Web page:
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Federal government websites often end in .gov or .mil. Before sharing sensitive information, make sure you’re on a federal government site.

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Example

Candidate committee fundraiser invitation example

When a campaign solicits contributions through public communications, or on a campaign website, it must include a clear and conspicuous notice on the solicitation stating that it was authorized and paid for by the campaign.

Fundraiser invitation example

Candidate fundraiser invitation example.jpg

This is an example of the disclaimer notices required for a fundraiser invitation paid for by a candidate committee. A disclaimer notice must contain the full name of the individual, group or political committee that paid for the communication, along with any abbreviated name it uses to identify itself.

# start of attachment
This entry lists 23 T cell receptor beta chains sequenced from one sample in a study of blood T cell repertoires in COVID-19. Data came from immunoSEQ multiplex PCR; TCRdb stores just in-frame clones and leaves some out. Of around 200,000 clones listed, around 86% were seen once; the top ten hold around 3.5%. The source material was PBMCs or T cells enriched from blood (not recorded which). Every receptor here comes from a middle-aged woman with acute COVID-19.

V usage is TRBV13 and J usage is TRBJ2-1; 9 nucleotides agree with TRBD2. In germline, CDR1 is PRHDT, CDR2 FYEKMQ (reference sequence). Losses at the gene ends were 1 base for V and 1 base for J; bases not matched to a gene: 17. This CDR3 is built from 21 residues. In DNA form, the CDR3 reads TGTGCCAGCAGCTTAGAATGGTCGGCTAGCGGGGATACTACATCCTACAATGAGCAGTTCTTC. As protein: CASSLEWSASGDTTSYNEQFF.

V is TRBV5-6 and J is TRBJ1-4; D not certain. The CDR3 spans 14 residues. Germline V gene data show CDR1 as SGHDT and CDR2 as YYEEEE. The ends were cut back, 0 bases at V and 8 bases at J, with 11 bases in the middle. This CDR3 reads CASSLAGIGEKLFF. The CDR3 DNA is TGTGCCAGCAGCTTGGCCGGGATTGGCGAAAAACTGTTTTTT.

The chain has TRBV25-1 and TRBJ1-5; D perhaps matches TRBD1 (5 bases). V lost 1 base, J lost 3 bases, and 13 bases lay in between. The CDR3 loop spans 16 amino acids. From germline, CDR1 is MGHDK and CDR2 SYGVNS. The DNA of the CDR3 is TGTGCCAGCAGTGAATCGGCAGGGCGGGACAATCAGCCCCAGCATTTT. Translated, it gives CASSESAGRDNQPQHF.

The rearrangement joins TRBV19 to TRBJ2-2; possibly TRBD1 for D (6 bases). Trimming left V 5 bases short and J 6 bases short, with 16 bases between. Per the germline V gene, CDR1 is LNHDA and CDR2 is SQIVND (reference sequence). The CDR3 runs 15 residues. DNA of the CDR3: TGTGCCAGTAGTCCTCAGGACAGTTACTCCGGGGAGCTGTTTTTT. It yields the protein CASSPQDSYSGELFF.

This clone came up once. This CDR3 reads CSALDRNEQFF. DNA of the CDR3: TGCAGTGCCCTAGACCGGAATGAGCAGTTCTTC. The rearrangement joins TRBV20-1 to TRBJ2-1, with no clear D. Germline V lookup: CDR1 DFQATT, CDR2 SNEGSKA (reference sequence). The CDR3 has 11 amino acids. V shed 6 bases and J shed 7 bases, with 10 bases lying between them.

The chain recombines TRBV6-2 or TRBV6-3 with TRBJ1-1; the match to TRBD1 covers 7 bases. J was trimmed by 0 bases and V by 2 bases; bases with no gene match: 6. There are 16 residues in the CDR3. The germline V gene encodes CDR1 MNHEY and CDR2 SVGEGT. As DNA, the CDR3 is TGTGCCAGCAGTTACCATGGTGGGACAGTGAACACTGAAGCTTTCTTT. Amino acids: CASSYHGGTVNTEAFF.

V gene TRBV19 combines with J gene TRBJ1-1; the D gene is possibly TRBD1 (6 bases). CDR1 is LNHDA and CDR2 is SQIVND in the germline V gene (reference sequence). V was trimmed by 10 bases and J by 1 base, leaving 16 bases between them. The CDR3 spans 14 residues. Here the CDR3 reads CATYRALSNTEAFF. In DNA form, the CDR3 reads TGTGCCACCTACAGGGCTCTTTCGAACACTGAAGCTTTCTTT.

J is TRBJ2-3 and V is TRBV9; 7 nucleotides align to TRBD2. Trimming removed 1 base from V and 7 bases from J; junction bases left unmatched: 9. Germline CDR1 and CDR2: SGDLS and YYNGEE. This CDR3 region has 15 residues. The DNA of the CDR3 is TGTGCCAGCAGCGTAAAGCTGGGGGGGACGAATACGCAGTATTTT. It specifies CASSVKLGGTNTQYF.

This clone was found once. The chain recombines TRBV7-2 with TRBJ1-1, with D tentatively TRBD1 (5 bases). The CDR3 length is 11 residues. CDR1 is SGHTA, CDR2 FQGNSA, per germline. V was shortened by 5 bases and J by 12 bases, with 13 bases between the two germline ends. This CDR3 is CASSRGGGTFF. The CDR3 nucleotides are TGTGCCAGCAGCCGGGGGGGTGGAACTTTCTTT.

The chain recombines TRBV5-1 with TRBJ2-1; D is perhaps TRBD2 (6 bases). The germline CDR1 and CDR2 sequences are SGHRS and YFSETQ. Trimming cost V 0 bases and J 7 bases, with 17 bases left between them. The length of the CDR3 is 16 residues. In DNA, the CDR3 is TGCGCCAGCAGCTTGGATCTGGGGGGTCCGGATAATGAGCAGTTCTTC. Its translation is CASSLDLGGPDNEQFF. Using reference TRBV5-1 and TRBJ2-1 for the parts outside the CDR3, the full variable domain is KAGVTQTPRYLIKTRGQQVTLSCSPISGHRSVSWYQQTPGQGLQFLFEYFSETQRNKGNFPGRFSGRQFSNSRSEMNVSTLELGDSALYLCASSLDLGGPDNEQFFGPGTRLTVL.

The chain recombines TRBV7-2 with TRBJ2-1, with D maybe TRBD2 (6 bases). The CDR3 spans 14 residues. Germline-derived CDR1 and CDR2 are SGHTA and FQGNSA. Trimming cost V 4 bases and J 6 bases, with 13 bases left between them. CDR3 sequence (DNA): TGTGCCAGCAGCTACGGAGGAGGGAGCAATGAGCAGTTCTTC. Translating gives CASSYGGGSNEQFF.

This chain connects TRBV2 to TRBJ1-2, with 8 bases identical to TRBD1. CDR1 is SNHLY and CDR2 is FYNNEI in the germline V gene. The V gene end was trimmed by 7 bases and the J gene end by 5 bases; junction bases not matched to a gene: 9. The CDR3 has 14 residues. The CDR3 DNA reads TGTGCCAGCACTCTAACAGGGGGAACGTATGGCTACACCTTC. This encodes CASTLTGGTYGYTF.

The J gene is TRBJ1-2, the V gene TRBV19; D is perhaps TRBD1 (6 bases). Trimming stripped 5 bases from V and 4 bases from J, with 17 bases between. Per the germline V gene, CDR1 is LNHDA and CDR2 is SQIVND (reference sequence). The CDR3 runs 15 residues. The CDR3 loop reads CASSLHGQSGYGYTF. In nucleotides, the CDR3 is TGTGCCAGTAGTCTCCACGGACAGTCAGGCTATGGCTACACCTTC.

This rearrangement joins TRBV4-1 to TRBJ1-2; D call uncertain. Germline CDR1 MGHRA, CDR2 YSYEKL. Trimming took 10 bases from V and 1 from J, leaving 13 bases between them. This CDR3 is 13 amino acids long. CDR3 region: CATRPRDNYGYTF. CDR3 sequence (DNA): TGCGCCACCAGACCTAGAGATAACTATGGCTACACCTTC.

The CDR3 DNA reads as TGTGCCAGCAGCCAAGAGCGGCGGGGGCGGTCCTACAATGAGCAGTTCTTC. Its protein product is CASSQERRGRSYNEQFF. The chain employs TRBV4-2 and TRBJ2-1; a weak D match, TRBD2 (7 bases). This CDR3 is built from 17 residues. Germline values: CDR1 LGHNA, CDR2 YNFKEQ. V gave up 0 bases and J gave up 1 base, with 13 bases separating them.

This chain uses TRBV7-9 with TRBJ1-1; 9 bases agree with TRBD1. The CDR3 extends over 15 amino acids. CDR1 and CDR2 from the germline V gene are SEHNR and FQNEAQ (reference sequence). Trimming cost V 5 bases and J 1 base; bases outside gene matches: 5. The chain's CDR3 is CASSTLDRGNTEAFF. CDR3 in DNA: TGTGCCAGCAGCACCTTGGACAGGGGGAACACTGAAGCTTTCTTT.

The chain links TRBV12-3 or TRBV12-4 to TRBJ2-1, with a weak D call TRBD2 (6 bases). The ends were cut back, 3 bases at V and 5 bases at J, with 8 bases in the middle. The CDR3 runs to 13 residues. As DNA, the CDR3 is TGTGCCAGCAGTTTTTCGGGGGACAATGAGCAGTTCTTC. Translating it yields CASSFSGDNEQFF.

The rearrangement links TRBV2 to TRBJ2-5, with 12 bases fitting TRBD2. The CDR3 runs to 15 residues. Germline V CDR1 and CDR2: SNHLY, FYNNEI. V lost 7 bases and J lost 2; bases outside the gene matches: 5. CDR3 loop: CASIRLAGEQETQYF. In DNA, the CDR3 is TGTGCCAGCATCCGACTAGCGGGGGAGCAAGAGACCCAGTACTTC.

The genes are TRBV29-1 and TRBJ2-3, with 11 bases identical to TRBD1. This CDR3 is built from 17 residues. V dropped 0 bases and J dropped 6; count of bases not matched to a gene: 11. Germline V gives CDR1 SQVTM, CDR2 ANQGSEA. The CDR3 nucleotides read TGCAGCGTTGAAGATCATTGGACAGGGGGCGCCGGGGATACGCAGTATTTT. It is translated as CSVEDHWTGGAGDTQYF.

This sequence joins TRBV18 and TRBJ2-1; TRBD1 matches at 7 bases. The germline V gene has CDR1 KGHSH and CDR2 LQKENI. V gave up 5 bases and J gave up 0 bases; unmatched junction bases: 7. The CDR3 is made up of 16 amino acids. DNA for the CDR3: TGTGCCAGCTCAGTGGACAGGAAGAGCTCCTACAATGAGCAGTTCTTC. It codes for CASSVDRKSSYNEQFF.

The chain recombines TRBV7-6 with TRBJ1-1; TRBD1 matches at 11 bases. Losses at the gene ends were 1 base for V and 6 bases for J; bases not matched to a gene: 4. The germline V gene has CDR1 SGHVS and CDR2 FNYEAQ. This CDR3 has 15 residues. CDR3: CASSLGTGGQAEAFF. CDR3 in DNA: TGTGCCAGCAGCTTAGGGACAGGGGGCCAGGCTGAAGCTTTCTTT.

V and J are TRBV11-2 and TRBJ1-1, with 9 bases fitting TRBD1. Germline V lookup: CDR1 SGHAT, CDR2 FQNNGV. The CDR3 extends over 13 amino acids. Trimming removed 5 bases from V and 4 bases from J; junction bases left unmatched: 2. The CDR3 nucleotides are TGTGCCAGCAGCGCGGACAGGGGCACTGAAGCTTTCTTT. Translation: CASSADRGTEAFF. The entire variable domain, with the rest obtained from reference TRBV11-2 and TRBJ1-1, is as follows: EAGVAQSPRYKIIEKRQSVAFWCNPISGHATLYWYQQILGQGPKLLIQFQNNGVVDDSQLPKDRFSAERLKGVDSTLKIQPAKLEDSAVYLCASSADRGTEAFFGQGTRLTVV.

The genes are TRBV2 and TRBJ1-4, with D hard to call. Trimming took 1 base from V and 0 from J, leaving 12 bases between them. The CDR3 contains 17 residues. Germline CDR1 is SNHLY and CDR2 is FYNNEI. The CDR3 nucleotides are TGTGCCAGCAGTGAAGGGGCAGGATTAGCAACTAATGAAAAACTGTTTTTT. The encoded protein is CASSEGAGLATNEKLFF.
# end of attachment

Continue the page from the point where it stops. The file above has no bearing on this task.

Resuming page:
When making solicitations, committees and their treasurers must make “best efforts” to obtain, maintain and report the name, address, occupation and employer of each contributor who gives more than $200 in an election cycle. In order to show that the committee has made “best efforts,” solicitations must specifically request that information and inform contributors that the committee is required by law to use its best efforts to collect and report it. This request must be clear and conspicuous.

IRS Notice Requirements

Section 6113 of the Internal Revenue Code requires political committees whose gross annual receipts normally exceed $100,000 to include a special notice on their solicitations to inform solicitees that contributions are not tax deductible.

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